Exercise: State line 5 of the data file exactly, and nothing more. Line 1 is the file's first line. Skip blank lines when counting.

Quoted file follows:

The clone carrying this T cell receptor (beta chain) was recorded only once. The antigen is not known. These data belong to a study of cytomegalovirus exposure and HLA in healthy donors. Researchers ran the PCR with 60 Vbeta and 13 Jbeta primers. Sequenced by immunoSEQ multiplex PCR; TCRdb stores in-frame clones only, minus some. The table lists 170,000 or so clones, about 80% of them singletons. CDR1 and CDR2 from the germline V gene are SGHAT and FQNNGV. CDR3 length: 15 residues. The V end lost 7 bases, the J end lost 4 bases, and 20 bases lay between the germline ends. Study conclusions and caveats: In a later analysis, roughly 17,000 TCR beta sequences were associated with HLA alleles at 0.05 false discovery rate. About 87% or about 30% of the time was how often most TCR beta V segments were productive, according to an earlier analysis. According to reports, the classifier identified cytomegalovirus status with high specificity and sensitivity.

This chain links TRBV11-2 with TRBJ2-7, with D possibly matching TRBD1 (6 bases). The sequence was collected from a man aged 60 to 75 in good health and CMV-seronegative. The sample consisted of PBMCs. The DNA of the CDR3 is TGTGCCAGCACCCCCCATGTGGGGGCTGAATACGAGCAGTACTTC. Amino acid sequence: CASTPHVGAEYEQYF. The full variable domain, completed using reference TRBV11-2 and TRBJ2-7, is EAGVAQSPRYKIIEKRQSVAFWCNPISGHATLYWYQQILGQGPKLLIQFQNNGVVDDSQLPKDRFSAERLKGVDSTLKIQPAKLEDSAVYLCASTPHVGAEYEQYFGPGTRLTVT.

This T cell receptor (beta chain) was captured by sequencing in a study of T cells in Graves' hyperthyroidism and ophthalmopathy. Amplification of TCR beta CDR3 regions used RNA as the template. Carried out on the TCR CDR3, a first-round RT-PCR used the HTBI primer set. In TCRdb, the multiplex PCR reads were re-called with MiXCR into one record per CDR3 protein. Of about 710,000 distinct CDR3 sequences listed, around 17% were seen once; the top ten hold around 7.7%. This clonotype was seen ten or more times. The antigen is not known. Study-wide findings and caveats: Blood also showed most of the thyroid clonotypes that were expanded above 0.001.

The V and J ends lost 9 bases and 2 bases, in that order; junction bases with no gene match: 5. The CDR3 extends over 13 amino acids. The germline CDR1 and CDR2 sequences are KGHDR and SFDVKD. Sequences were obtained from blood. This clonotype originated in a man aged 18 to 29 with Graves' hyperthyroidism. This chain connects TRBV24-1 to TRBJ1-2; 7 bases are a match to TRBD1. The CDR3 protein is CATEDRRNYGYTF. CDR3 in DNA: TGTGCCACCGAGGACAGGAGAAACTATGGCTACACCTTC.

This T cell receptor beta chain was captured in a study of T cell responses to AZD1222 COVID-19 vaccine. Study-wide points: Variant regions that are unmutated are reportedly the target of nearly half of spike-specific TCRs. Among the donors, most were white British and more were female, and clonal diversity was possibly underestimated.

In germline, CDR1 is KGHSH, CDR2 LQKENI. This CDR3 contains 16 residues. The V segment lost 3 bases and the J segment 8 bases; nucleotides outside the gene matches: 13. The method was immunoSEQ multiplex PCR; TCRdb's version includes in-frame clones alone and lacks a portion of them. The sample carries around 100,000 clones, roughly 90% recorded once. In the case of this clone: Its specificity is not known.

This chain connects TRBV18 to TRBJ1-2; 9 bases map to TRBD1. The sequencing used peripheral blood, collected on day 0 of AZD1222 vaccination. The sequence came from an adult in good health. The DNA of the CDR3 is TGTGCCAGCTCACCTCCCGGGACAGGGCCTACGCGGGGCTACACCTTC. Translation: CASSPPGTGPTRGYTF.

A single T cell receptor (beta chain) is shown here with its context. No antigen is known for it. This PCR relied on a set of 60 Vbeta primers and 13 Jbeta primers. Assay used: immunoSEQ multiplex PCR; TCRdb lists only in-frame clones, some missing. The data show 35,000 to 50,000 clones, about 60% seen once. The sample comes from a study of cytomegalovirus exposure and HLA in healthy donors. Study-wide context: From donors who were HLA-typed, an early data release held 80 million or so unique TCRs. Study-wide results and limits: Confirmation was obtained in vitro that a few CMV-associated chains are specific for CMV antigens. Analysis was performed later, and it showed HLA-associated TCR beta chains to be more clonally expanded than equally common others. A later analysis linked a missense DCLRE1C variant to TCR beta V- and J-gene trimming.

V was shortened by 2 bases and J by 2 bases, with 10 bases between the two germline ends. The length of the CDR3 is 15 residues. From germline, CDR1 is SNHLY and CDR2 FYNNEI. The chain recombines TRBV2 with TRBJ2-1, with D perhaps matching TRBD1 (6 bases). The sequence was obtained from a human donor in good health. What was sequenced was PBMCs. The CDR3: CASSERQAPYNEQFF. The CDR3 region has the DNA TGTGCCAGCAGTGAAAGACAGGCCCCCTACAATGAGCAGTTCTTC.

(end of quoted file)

This T cell receptor beta chain was captured in a study of T cell responses to AZD1222 COVID-19 vaccine. Study-wide points: Variant regions that are unmutated are reportedly the target of nearly half of spike-specific TCRs. Among the donors, most were white British and more were female, and clonal diversity was possibly underestimated.